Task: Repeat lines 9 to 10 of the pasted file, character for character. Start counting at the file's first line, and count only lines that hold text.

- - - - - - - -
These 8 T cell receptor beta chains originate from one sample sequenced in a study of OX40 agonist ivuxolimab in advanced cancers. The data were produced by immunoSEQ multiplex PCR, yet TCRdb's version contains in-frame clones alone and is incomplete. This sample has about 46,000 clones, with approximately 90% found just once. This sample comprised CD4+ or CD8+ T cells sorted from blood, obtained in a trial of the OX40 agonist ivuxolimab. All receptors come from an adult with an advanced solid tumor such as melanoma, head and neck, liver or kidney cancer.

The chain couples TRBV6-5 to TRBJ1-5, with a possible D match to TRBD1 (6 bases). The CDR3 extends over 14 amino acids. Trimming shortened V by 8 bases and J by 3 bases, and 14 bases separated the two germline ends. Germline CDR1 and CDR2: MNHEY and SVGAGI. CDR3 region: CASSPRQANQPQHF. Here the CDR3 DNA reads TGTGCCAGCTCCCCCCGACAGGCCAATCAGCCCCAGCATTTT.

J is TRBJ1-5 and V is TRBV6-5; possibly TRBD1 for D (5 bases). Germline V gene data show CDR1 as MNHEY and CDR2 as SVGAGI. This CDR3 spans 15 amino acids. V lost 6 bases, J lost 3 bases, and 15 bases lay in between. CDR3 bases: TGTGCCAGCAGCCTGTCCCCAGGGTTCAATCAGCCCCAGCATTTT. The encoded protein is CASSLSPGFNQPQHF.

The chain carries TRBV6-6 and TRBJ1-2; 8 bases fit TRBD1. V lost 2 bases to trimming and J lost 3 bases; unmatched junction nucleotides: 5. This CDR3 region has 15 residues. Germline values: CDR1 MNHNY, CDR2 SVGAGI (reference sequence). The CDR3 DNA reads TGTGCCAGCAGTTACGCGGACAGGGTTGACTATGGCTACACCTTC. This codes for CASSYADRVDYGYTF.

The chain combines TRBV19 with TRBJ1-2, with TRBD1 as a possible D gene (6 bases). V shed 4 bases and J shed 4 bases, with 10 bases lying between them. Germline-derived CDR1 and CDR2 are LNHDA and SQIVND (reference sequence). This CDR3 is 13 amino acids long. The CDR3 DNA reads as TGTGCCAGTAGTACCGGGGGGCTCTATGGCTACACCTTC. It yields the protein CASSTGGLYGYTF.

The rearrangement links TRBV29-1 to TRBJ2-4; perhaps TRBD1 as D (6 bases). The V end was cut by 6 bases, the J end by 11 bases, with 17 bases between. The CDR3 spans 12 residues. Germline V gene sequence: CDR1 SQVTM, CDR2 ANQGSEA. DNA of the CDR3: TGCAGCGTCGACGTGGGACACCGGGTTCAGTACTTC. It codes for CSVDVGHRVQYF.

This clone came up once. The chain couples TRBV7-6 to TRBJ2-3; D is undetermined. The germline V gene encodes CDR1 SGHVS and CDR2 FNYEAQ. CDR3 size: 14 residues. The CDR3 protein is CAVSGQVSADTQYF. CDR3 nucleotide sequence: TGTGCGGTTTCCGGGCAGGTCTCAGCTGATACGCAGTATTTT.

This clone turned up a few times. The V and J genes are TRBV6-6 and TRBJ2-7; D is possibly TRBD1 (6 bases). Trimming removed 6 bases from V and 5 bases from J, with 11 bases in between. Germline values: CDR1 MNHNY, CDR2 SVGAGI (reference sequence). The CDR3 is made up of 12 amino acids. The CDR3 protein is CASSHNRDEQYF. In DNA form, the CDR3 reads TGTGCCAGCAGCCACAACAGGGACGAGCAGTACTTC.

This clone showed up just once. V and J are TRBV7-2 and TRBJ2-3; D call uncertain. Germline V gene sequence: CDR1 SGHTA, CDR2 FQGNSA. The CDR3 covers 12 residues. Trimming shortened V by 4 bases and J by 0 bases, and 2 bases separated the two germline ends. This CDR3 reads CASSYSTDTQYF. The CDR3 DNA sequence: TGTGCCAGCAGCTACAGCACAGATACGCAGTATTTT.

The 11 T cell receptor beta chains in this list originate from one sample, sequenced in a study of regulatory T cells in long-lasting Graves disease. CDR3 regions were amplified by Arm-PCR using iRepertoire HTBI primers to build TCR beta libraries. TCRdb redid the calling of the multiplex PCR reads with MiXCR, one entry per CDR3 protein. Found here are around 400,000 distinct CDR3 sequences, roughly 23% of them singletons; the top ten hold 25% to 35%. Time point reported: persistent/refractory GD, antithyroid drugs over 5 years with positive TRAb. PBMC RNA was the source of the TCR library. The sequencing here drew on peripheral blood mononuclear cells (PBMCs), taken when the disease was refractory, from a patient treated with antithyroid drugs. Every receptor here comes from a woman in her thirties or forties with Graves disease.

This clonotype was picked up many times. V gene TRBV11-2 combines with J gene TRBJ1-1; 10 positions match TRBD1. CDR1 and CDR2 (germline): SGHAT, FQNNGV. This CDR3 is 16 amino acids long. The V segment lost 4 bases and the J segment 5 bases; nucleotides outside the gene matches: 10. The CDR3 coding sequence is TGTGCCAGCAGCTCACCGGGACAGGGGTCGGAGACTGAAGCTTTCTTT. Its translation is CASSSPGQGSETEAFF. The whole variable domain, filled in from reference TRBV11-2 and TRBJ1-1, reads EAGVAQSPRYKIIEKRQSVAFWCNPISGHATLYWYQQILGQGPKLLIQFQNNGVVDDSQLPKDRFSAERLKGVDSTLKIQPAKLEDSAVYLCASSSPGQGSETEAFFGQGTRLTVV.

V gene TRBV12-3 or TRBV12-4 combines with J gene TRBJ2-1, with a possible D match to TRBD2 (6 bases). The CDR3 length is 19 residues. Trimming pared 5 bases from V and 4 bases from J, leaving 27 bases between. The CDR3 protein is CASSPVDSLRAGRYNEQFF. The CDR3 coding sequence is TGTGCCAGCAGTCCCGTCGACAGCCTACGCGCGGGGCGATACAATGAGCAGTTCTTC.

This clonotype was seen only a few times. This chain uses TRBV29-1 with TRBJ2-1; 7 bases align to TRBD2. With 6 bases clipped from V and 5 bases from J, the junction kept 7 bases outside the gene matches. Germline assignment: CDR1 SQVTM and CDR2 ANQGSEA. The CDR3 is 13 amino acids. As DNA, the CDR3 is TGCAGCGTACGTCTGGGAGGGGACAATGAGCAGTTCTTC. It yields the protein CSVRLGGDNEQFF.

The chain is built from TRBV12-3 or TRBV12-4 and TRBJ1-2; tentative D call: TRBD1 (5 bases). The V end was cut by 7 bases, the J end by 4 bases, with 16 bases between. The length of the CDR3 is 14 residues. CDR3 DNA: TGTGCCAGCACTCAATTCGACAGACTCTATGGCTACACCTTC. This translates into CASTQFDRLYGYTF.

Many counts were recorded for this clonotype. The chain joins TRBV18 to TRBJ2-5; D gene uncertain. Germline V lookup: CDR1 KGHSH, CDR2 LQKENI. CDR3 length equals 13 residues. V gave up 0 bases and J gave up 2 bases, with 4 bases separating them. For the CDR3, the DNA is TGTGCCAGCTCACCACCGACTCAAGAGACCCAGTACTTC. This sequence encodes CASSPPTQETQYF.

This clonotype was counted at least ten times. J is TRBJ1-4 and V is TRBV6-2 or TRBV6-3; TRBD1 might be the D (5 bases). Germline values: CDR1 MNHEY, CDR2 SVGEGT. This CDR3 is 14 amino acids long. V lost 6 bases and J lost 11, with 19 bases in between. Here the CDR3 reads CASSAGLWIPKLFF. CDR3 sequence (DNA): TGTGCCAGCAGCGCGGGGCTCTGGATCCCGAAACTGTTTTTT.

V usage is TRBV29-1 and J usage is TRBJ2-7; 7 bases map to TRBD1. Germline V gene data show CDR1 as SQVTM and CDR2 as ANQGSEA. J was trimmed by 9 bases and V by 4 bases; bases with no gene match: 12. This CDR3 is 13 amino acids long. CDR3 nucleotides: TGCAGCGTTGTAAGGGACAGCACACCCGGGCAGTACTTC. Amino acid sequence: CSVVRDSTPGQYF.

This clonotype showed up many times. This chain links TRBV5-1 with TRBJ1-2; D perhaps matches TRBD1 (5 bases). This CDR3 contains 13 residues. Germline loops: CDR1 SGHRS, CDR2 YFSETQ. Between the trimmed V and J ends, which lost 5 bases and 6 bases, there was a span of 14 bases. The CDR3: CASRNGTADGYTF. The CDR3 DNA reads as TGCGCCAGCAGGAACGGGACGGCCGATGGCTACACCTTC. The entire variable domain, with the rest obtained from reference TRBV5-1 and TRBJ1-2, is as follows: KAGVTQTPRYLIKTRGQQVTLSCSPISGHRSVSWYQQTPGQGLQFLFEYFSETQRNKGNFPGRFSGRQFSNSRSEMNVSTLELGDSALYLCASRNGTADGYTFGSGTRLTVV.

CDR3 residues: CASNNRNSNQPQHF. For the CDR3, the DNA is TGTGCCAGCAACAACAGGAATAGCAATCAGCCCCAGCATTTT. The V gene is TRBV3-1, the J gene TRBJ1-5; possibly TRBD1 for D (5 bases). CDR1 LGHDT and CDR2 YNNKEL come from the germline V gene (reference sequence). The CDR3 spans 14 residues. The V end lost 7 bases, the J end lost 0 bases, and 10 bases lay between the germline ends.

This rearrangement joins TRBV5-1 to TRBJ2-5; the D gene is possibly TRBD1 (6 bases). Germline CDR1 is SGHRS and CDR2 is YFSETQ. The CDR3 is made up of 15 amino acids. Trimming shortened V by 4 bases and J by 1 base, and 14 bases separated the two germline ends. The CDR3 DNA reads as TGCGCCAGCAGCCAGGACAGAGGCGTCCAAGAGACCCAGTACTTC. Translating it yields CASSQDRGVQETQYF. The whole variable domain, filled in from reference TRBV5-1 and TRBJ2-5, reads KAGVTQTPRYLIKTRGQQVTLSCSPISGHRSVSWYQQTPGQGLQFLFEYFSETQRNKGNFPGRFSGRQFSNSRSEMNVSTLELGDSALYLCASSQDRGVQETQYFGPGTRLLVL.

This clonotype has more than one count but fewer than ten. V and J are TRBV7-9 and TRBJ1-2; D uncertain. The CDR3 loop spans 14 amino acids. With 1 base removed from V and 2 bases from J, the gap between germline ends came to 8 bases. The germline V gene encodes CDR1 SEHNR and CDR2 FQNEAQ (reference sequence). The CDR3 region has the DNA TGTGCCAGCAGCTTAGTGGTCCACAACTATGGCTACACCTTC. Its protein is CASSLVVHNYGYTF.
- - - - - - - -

This clone showed up just once. V and J are TRBV7-2 and TRBJ2-3; D call uncertain. Germline V gene sequence: CDR1 SGHTA, CDR2 FQGNSA. The CDR3 covers 12 residues. Trimming shortened V by 4 bases and J by 0 bases, and 2 bases separated the two germline ends. This CDR3 reads CASSYSTDTQYF. The CDR3 DNA sequence: TGTGCCAGCAGCTACAGCACAGATACGCAGTATTTT.

The 11 T cell receptor beta chains in this list originate from one sample, sequenced in a study of regulatory T cells in long-lasting Graves disease. CDR3 regions were amplified by Arm-PCR using iRepertoire HTBI primers to build TCR beta libraries. TCRdb redid the calling of the multiplex PCR reads with MiXCR, one entry per CDR3 protein. Found here are around 400,000 distinct CDR3 sequences, roughly 23% of them singletons; the top ten hold 25% to 35%. Time point reported: persistent/refractory GD, antithyroid drugs over 5 years with positive TRAb. PBMC RNA was the source of the TCR library. The sequencing here drew on peripheral blood mononuclear cells (PBMCs), taken when the disease was refractory, from a patient treated with antithyroid drugs. Every receptor here comes from a woman in her thirties or forties with Graves disease.